Sore Loser: Deborah Paul On Opioid Dependency

Why the crisis is personal.

The media has made us acutely aware that we are smack-dab in the midst of our country’s deadliest drug epidemic. In 2015, 22,598 Americans died from prescription opioid overdoses, according to Kaiser Family Foundation data.
The individual stories of the national panic are myriad and gruesome. Young people in Ohio dry out in jail, having no other options. You see the suffering on their contorted faces, the way their bodies are curled in the fetal position on prison bunks. Babies are born to addicted mothers, already addicted themselves: the gravest of injustices. Visits to emergency rooms due to non-fatal overdoses have soared, The Indianapolis Star reports, also revealing that we lead Ohio, which has been labeled the epicenter of the problem. Pharmacies are being robbed, and two nurses in a Florida nursing home were arrested after allegedly stealing opiates from elderly patients in obvious need themselves.
I worry about this problem because if I’m not careful, I could become a victim myself. In many ways, I already am.
I suffer from severe scoliosis. On an average day, my pain rates between eight and 10. When I was young, the doctors told my parents the spinal curvature was merely cosmetic, but they were wrong.
When I overdo it, such as standing too long or walking too much, the pain spikes. In those times, you will find me in my most comfortable chair, a heating pad behind me. In fact, I own four heating pads so I do not need to totter from room to room in search of relief.
I am not looking for pity. For the most part, I am grateful for my life. I am still ambulatory, and my brain works fine. Only once in the past two years did I wind up in the ER, unable to manage the excruciating pain on my own.
Which brings us to opioids and why the crisis is personal. After spending years relying on less powerful drugs, physical therapy, exercise, and regular visits to the orthopedist, I sought the help of a pain specialist. A sign in his lobby warns patients against bringing a gun onto the premises, which gave me immediate pause. How desperate are these patients, and what would it take to become just like them?
After a brief look at my X-ray, the physician called my condition dire and suggested an opioid. “I’m scared,” I responded. “What if I become addicted?” He did not mention my age, but I could see the actuarial tables mentally scrolling as he considered the potential outcome. If I became addicted, it wouldn’t last long.
Desperate, I agreed to start on a small dose of Oxycontin. Ten milligrams twice a day isn’t much, but it’s something. The drug doesn’t eliminate the pain—that’s asking too much—but it takes the edge off. I expressed my fear of addiction to my internist, who doubted I was the type to knock over a CVS at midnight, and said I shouldn’t suffer needlessly. I am now “dependent,” in his words, a little less frightening than “addicted.”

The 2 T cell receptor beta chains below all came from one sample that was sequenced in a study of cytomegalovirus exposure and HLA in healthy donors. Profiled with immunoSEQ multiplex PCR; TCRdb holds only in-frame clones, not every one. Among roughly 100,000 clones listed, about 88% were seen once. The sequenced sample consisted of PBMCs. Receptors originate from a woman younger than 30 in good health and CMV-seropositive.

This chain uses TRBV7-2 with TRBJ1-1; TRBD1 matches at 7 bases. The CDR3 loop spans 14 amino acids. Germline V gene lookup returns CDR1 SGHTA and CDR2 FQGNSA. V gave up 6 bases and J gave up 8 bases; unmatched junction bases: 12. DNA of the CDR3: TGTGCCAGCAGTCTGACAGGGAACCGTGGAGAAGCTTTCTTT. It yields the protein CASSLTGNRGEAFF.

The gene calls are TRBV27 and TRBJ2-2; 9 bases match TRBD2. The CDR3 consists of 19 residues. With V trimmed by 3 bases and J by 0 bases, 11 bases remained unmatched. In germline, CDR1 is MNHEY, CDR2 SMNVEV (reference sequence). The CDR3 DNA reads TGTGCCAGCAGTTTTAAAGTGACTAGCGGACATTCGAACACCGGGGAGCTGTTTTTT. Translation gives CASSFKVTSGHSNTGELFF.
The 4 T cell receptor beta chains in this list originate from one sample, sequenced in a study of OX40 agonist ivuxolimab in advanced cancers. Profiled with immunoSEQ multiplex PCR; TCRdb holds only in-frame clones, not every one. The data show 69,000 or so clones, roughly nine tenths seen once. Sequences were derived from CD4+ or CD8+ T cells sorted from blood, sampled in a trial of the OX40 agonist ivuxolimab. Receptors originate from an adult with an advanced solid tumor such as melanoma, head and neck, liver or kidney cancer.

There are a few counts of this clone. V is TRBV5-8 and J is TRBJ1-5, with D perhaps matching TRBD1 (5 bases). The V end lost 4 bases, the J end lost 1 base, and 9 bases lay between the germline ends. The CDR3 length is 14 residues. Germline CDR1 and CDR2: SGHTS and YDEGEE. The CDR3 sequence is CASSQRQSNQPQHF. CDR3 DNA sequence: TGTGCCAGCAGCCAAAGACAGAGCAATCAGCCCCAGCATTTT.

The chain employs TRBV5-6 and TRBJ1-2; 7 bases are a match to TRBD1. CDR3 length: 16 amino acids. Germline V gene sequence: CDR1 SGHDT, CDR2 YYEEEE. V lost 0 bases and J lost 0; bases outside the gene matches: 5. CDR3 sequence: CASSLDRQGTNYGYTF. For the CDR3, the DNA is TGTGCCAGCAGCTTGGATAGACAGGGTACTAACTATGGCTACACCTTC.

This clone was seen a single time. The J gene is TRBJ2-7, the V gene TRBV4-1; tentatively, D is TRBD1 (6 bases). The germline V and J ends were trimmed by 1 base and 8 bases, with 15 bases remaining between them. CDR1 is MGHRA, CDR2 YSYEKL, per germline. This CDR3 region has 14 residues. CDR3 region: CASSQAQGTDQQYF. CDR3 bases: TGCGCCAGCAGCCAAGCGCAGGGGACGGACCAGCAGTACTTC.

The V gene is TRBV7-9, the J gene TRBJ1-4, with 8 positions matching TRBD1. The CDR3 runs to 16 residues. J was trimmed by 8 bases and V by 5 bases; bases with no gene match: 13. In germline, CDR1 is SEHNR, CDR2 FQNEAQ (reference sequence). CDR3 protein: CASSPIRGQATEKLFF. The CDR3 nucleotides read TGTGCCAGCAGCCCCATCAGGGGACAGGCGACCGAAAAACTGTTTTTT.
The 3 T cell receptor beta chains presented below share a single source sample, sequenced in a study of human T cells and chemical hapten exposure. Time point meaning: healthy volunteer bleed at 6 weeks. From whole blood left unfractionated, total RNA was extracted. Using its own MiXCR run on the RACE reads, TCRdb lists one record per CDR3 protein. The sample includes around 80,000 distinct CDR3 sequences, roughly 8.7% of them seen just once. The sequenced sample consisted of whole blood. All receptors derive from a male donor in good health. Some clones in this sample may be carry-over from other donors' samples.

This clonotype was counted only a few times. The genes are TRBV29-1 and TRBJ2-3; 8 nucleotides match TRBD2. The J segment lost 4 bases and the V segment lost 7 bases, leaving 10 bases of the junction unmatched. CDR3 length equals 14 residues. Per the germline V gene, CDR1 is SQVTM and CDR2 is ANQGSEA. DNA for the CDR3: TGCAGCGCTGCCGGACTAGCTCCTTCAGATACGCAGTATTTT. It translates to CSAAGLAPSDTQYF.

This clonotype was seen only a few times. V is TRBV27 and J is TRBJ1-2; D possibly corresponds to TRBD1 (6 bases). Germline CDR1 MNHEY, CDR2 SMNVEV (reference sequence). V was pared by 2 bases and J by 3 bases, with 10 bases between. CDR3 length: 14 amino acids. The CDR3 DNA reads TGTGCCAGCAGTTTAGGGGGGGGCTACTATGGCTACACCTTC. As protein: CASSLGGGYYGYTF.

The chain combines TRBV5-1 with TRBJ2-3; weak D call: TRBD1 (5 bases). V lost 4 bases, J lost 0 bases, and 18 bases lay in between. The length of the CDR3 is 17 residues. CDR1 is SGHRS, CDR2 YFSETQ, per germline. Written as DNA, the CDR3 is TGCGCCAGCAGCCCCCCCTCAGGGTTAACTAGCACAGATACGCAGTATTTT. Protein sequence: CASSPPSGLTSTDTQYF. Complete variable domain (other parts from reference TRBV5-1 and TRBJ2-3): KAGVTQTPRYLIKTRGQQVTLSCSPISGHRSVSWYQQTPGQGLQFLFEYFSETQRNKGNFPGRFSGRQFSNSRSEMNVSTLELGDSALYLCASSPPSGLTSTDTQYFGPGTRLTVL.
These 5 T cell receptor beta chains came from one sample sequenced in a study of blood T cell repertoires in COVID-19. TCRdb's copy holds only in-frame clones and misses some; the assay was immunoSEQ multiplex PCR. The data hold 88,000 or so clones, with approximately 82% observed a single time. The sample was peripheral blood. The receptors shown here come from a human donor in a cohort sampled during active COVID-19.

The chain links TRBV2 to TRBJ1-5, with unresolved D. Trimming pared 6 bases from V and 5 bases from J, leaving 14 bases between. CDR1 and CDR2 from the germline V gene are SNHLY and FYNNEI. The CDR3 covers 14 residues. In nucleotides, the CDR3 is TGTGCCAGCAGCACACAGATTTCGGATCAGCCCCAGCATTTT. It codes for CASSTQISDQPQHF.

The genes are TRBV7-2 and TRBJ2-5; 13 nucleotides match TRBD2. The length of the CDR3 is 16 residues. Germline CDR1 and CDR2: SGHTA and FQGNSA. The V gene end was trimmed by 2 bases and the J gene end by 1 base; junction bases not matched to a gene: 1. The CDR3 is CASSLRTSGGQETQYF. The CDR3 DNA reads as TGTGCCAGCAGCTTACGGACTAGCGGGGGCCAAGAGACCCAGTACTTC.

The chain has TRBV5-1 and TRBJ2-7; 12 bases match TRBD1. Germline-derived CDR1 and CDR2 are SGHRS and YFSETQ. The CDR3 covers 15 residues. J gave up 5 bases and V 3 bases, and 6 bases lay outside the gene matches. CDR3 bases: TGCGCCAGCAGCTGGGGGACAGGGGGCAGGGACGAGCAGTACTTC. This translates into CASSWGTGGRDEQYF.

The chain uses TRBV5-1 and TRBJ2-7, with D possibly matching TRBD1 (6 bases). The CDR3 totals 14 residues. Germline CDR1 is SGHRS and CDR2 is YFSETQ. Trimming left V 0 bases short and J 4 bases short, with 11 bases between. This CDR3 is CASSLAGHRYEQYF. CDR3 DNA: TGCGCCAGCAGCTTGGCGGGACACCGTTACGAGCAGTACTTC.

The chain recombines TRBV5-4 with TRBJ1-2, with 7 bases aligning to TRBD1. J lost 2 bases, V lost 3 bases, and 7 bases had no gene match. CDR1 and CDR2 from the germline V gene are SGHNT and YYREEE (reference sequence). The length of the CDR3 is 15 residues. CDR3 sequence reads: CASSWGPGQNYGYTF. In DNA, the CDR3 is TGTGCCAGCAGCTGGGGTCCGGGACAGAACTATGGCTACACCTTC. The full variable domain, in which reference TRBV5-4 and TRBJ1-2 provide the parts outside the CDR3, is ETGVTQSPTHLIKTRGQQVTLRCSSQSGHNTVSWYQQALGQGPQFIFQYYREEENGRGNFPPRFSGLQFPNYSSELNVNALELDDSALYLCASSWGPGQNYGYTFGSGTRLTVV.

But here’s the hard part. I need the stuff—not to feel euphoria, believe me, I don’t—but to ease the pain of a very real condition. I don’t ask for a higher dose, doctor-shop, or break the law. But the rules for obtaining the drugs even for us legitimate “users” are making the process nearly impossible. You must hand the pharmacist a printed prescription for a one-month supply. This sounds easy enough unless you are in Florida, where we spend the winter and where the drug epidemic is rampant. The drugstore does not stock the medicine, so you must alert the pharmacist five days in advance. That pharmacist is very busy; sometimes he remembers, sometimes he does not. Often, when you return, he tells you the company no longer makes the generic version, which is all your insurance allows. He doesn’t care if you are out of pills and becoming shaky and nauseated and it is a Sunday and you are not allowed to call your doctor at home because the person on the other end might not be your doctor at all, but someone the likes of Don Hector on Better Call Saul. Sometimes the pharmacy has only enough pills for half a prescription, which requires you to take what you can get and forfeit the remainder. Sometimes you frequent four Walgreens stores in one afternoon, and not one has the drug. By then, you are not only in your usual pain, you are ill to boot.
And before you even begin the dance with the drugstore, you must obtain the prescription in the first place. The doctor’s office must either mail you the prescription or you must show your ID and sign for it in person. But before that, you must call the “prescription refill line,” wherein a recorded message tells you it will take seven to 10 business days for a return call, or email a form to the office. You are advised that if you communicate repeatedly, this will only lengthen your delay.
When I read about the crisis, I wonder why my plight goes unreported. In order to patrol the abusers, the system punishes the innocent along with the guilty. We are all victims, if not of poor health, then of drug companies looking for a profit, doctors who overprescribe, and crimes committed in back-alley deals.
My frustration has peaked along with my pain, and there is no solution for either in sight.
Editor emerita Deborah Paul’s personal reflections on culture, society, and family have graced the pages of IM since 1981.